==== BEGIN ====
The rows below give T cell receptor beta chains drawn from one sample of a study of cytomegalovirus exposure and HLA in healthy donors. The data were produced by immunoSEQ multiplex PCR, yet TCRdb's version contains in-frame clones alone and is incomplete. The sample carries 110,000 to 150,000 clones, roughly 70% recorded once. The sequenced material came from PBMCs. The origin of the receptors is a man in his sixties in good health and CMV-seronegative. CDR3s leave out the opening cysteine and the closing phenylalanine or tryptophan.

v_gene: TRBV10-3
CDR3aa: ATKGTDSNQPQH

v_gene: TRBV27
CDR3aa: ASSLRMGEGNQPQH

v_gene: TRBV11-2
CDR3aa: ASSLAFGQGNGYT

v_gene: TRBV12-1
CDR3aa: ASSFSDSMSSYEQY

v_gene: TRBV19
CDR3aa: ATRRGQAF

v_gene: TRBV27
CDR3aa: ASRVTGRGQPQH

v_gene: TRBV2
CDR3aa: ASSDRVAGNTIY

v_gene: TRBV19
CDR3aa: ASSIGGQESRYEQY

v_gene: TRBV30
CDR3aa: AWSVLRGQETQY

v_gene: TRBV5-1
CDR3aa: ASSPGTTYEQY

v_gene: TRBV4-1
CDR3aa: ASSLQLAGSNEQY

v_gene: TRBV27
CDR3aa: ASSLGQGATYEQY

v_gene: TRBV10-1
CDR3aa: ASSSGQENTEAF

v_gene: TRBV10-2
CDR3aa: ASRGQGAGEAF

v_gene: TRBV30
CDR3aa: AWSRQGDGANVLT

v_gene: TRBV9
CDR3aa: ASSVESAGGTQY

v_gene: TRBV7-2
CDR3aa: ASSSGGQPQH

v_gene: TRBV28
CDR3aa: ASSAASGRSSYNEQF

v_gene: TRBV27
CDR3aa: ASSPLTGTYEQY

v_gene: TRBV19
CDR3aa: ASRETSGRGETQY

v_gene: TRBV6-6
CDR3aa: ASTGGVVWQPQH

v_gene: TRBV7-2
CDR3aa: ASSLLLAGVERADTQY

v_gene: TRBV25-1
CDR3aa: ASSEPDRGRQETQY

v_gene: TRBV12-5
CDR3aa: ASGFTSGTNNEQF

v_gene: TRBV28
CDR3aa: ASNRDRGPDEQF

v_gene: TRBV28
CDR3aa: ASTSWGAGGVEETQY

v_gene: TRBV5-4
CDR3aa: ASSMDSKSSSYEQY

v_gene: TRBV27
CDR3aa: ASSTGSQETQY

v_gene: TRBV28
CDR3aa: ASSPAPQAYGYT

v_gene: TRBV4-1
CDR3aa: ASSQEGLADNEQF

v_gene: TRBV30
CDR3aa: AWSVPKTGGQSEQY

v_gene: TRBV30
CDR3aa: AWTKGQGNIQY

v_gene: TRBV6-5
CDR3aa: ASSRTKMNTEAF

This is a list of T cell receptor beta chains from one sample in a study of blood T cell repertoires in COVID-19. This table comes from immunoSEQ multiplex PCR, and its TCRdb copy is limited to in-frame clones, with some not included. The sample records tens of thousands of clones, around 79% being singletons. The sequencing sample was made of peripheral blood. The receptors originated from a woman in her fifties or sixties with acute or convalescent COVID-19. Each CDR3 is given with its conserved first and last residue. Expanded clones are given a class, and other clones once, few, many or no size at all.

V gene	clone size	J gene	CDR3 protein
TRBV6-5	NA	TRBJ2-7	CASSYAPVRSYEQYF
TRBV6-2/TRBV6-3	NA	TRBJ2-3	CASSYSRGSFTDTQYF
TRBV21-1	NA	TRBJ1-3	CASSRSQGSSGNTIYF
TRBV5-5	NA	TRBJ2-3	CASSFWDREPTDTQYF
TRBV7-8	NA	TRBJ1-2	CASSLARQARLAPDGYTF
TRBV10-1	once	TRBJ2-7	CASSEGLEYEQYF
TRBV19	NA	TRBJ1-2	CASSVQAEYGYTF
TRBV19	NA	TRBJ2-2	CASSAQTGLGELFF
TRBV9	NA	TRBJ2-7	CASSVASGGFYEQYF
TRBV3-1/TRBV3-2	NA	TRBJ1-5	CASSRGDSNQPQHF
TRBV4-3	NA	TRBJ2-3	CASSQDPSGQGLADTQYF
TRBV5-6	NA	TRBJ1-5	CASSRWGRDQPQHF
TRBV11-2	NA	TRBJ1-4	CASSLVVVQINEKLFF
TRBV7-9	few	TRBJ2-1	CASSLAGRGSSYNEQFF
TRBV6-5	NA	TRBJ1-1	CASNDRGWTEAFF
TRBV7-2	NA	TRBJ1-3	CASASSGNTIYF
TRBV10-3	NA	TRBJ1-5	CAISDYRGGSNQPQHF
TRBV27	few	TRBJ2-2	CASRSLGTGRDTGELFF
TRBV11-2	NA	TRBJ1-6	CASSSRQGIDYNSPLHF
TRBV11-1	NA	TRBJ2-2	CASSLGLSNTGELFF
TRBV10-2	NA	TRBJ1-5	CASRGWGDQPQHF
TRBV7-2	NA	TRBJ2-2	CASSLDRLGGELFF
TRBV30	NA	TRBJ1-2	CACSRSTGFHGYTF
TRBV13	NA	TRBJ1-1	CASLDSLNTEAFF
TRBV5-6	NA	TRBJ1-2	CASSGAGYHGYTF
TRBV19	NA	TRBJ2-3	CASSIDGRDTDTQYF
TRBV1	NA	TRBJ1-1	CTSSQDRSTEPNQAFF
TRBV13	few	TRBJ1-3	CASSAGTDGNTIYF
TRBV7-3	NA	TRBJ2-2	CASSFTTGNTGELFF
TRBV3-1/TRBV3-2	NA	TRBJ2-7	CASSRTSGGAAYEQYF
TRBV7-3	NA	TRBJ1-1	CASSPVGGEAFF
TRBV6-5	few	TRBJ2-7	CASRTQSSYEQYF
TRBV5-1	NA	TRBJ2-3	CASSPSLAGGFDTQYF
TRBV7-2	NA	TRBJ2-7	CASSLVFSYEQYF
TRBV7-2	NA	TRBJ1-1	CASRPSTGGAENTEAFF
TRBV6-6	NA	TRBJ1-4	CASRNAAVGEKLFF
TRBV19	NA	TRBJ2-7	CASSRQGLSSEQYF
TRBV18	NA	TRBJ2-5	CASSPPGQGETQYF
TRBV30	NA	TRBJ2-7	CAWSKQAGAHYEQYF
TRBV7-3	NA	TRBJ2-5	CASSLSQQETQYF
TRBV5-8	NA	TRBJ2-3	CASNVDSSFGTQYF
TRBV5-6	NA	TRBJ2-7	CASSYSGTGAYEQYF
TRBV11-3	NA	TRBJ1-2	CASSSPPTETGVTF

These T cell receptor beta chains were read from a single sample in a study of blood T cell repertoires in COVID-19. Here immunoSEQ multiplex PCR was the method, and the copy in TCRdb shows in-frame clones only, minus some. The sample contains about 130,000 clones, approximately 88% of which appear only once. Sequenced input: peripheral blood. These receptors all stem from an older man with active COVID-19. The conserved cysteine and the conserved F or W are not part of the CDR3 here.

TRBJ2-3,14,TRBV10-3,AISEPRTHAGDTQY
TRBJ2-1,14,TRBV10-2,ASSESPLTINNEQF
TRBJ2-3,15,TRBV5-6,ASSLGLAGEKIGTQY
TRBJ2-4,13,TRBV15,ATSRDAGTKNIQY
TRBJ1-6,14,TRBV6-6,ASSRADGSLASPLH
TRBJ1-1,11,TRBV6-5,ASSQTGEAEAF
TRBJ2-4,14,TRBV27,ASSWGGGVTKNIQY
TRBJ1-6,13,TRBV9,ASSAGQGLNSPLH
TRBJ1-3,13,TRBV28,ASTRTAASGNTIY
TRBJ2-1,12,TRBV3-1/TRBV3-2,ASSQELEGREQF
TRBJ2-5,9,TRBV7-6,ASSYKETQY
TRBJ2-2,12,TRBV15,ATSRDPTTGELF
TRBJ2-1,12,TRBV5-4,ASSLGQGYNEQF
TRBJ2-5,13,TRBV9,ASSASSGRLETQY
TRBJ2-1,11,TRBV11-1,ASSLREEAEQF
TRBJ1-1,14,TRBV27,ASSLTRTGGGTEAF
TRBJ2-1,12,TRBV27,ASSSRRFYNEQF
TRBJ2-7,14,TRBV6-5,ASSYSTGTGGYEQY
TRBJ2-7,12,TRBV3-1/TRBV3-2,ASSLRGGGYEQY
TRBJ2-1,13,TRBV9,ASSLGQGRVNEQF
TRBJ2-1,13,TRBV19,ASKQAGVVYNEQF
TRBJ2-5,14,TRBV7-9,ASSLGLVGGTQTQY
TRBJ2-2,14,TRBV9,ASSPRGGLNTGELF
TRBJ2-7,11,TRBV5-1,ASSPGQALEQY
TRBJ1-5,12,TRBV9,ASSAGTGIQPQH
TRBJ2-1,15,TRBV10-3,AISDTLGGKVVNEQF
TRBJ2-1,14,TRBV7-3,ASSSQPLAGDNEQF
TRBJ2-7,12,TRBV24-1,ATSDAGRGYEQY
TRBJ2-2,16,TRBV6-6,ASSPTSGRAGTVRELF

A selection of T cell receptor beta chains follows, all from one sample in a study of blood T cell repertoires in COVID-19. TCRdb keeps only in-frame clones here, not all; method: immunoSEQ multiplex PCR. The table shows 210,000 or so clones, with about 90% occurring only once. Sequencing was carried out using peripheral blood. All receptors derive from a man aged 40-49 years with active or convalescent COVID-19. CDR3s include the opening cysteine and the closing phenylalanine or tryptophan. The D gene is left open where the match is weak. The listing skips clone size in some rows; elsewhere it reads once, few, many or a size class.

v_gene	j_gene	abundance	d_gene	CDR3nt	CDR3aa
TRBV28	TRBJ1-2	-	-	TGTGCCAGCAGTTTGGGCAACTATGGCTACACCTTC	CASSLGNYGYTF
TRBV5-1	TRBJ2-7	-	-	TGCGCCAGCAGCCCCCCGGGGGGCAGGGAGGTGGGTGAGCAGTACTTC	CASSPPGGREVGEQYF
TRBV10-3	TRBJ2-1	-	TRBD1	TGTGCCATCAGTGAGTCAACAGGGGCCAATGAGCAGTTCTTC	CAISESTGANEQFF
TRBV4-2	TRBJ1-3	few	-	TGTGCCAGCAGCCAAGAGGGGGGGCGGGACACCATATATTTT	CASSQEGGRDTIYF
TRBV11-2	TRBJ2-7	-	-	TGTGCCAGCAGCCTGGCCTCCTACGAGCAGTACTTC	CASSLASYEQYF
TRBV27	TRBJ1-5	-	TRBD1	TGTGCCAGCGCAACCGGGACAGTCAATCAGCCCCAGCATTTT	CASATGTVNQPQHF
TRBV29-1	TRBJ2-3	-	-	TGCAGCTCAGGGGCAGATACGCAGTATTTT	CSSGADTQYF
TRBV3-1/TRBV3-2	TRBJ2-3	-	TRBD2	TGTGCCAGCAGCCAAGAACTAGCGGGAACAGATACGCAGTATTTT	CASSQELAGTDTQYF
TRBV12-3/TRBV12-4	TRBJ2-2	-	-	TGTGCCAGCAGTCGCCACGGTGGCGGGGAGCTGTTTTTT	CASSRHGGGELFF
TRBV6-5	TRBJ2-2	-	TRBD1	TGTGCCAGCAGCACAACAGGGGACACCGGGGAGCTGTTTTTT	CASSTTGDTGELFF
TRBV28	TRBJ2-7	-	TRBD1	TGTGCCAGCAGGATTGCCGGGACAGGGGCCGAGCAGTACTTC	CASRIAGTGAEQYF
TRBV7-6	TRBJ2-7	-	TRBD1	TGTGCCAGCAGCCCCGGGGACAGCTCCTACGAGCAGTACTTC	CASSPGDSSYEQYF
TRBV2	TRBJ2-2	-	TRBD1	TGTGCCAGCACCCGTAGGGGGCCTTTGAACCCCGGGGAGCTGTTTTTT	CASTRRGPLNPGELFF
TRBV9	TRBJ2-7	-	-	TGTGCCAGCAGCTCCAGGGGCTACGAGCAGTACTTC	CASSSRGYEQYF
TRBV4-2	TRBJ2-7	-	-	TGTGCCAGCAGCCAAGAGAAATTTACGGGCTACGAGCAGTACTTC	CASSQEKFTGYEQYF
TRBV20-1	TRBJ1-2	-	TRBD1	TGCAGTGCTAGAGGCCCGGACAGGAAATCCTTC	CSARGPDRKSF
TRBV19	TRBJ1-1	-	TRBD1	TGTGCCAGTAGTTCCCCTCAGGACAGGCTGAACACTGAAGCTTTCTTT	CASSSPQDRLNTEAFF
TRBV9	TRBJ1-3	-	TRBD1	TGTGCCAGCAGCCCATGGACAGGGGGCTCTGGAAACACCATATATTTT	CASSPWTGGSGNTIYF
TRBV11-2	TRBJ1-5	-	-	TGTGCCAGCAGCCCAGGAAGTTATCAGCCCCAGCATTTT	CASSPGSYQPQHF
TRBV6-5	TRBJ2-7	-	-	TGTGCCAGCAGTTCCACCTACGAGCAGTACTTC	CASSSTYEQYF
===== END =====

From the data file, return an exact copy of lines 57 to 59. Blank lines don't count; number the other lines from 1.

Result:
CDR3aa: ASSTGSQETQY

v_gene: TRBV28
CDR3aa: ASSPAPQAYGYT